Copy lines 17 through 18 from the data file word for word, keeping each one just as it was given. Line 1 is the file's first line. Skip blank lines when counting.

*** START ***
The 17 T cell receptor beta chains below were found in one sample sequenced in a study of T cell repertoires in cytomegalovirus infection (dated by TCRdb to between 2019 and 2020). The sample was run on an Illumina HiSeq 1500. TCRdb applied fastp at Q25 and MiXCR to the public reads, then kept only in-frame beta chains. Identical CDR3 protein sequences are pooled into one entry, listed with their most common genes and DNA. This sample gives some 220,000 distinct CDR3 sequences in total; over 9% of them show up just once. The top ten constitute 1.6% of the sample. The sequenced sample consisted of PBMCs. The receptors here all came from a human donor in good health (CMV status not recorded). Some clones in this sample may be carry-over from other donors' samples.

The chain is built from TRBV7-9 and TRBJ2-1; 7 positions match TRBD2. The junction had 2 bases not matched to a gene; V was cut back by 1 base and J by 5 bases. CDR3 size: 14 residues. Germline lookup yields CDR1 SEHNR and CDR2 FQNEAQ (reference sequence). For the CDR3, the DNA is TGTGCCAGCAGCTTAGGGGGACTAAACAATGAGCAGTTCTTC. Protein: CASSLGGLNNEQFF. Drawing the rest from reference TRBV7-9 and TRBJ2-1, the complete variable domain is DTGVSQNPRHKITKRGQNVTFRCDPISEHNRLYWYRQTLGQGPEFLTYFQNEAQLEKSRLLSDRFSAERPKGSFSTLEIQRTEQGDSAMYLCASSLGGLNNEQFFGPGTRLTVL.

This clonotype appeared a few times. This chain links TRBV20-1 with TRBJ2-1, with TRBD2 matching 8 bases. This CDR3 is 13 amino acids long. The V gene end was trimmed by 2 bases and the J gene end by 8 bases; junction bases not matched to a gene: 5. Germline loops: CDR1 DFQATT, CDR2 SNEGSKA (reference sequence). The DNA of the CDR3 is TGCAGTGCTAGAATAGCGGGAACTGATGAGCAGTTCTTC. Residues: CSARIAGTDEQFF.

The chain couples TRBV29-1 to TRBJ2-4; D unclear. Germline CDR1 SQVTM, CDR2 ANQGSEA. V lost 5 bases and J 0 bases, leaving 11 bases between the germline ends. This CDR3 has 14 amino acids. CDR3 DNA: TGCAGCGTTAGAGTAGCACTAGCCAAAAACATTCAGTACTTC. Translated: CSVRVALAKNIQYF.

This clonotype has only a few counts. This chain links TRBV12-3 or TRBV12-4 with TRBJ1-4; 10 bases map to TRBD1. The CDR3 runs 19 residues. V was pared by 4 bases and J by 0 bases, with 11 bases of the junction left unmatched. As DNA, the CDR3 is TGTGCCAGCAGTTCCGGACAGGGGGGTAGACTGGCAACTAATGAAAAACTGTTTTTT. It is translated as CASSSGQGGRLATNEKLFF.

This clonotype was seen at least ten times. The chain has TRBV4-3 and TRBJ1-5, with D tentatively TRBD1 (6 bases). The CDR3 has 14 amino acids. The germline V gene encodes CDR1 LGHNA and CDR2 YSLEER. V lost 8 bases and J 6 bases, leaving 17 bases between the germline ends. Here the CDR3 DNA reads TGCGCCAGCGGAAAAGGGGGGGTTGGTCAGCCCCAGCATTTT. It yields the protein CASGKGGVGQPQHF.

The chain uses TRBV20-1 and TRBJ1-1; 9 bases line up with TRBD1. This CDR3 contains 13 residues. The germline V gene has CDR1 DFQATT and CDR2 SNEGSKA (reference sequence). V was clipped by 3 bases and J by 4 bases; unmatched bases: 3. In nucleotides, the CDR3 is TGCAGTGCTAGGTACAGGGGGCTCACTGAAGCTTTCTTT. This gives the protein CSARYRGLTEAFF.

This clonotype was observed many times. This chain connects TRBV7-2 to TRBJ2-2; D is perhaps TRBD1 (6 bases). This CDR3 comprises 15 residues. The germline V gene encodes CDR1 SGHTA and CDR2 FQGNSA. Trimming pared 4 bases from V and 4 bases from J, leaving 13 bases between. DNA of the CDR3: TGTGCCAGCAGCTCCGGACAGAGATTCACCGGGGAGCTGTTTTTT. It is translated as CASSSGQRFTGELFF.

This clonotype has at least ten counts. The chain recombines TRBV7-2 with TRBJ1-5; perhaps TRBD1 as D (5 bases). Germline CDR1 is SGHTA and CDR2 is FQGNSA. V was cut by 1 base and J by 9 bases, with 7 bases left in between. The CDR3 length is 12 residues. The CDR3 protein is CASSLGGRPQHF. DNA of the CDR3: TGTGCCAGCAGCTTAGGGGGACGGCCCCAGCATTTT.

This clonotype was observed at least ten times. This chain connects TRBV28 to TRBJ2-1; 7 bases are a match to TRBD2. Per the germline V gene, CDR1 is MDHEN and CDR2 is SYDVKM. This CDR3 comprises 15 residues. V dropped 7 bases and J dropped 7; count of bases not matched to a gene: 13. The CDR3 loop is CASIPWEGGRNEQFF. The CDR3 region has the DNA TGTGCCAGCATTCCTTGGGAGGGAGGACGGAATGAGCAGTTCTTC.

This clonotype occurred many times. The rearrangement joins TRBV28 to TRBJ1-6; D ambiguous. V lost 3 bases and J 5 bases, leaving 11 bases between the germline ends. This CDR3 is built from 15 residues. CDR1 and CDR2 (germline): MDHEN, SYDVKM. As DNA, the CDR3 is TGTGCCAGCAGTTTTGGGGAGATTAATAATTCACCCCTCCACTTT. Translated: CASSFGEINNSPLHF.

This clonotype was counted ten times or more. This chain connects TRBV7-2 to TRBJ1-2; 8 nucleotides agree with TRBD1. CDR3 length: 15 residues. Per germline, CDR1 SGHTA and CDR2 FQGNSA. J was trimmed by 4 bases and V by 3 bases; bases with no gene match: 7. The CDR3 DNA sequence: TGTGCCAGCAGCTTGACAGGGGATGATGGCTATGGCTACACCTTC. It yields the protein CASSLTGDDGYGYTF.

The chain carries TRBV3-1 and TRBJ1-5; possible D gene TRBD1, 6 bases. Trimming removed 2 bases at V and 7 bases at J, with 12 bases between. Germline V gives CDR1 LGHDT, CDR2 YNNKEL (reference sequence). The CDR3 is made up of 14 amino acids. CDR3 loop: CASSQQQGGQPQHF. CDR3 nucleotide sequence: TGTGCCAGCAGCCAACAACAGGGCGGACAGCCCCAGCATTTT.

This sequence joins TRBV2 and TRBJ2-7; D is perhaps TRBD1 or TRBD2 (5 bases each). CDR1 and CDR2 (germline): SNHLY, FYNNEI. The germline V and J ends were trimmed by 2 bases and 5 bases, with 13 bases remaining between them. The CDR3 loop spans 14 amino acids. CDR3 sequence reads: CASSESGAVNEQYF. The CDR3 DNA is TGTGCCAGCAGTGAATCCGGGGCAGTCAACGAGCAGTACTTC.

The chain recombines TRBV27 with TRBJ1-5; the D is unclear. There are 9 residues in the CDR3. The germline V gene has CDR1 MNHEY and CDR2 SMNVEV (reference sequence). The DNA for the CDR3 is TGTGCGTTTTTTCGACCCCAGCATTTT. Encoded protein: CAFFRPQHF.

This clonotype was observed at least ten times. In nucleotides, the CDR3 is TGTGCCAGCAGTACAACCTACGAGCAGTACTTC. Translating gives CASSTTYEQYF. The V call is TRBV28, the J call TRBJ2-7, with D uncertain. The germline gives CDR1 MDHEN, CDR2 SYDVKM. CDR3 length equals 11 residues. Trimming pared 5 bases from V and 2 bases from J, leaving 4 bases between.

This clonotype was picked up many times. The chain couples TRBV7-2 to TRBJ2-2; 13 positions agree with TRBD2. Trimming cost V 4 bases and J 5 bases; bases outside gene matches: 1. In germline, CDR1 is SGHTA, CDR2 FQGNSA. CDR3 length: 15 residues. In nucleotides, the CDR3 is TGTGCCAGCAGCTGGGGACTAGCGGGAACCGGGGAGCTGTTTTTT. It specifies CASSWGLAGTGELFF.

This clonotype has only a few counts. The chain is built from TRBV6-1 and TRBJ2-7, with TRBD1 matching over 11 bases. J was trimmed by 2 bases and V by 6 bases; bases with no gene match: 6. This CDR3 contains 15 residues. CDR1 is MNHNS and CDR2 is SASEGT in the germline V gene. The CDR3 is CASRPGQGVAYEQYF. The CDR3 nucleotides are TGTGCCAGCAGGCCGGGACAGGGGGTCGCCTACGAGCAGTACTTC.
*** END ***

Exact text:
This clonotype was picked up many times. The chain couples TRBV7-2 to TRBJ2-2; 13 positions agree with TRBD2. Trimming cost V 4 bases and J 5 bases; bases outside gene matches: 1. In germline, CDR1 is SGHTA, CDR2 FQGNSA. CDR3 length: 15 residues. In nucleotides, the CDR3 is TGTGCCAGCAGCTGGGGACTAGCGGGAACCGGGGAGCTGTTTTTT. It specifies CASSWGLAGTGELFF.

This clonotype has only a few counts. The chain is built from TRBV6-1 and TRBJ2-7, with TRBD1 matching over 11 bases. J was trimmed by 2 bases and V by 6 bases; bases with no gene match: 6. This CDR3 contains 15 residues. CDR1 is MNHNS and CDR2 is SASEGT in the germline V gene. The CDR3 is CASRPGQGVAYEQYF. The CDR3 nucleotides are TGTGCCAGCAGGCCGGGACAGGGGGTCGCCTACGAGCAGTACTTC.